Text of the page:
8 Fun Educational Games To Get Kids Excited About Learning

by | Oct 7, 2021 | Core Skills

If you’re looking for fun educational games for your child, you’ve come to the right place!

Finding the right activities for kids sounds easy — just a simple Google search should reveal plenty of options to choose from. But are they all educational? And will your child gain anything substantial from them?

While most games can have the “fun” element, many lack the educational part.

As a parent, you want to ensure that the games your child engages in can help them develop essential skills to grow into happy, healthy, and well-rounded human beings.

At Begin, we understand this and are here to help!

In this article, we’ve compiled a list of educational games that will foster a variety of essential early childhood skills. With these options, kids can get excited about learning again.

The Importance Of Educational Games

1) They Motivate Kids To Participate

Dad playing fun educational games with son

Over time, we’ve learned that there are different ways to approach learning. Long ago, it was widely accepted that kids learn best indoors, in a classroom environment, with a teacher standing in front of them.

While the traditional sense of schooling (learning in a classroom) still exists, research shows that this isn’t the only way to teach children. Now, we have educational apps, remote learning, gamification, and so much more.

Some of these modern tools are effective because they engage children in an activity. As a result, kids get to have fun without realizing that they’re learning.

2) They Teach Problem-Solving Skills

Games, by nature, consist of rules and goals. The rules are a great way to help children learn how to follow directions, while the goals encourage kids to tap into their creativity and develop problem-solving skills to win or complete a task.

Problem-solving is an essential skill that kids (and adults) need to learn to function effectively in life. Introducing your child to challenging games and encouraging creative thinking will help them develop this important ability.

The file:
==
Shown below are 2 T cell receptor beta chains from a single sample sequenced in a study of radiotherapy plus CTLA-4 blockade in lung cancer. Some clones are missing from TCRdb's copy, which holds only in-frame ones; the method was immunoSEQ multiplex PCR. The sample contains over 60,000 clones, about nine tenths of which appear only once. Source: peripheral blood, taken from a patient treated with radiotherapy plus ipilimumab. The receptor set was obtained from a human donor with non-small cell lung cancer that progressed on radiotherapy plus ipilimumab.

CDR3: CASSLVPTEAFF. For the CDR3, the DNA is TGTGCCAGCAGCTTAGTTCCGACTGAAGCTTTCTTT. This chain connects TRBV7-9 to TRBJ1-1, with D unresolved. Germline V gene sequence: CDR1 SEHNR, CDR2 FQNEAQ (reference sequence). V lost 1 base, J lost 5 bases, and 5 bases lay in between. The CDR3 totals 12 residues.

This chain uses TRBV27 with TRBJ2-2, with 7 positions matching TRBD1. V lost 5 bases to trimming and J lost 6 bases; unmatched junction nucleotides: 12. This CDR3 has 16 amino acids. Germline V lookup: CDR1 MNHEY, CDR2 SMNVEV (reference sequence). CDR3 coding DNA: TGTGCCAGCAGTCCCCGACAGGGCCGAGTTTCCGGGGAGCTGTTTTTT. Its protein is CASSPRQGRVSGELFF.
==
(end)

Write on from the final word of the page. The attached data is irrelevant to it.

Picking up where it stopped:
3) Fun Educational Games Encourage Learning Without Stress

Dad playing fun educational games with daughter

Having to answer questions on tests or write essays in class can be stressful for some children. Because of this, it can be hard for them to learn in a more structured, formal environment.

But fun educational games are way less stressful. Kids can show their skills, knowledge, and understanding of the topic more informally. This relaxed approach can create a much more positive learning environment overall.

4) Kids Learn Best Through Play

Many people are surprised to learn just how effective playtime can be. But in fact, play can help children develop cognitive, social, and literacy skills, to name a few. It can also help develop their physical abilities.

The more your child engages in fun educational games, the more chances they have to develop these essential skills.

Now that we’re on the same page about why educational games are so important for your child, let’s get into five fun learning activities that you can try at home with your child today.

5 Fun Educational Games To Try At Home

1) Ocean Sensory Bin

Two kids playing with water oustide

What You’ll Need:

  • Medium bin or deep tray
  • Dried pasta for coral
  • Paint
  • Playdough
  • Water
  • Blue food coloring (optional)
  • Scoops or cups for playing in the water
  • Ocean creature toys and loose parts like pebbles, shells, and starfish

What To Do:

To create the coral, start by adding a cup of dried pasta into a resealable bag, squirt some paint (colors that will represent the coral) into it, and then seal the bag. Shake it until all the pasta is covered in paint, and then lay the pasta out on a baking tray to dry.

Next, place playdough into the bin (in the form of “rocks”). Press your dried pasta into the playdough to create a coral effect.

You will then need to add water to the bin and a drop of blue food coloring (if you’d like to make your ocean water really stand out).

Lastly, place ocean-themed animals and water toys into the bin to create an underwater world. Now, you have your very own ocean!

The main goal of this game is to encourage your child to explore the “ocean.” This is a great sensory game for preschoolers and kindergarteners. They can touch, squeeze, and examine all the colorful and fascinating creatures in the deep blue sea.

2) Color The Rainbow

Young girl coloring with colored pencils

What You’ll Need:

  • 2 Large sheets of paper
  • Black marker
  • Crayons (or colored pencils)
  • Tape
  • 1 die
  • 2 small objects (dried beans or paperclips work well)

What To Do:

To begin, write “Start” at the bottom and “Finish” at the top of both sheets of paper. Then, right next to “Finish,” draw a colorless rainbow with your marker. Each player will have their own paper with a rainbow.

Next, draw several squares (12 is a good amount) to create a path from “Start” to “Finish” on both papers. Lastly, number the squares in numerical order from start to finish (beginning with 1).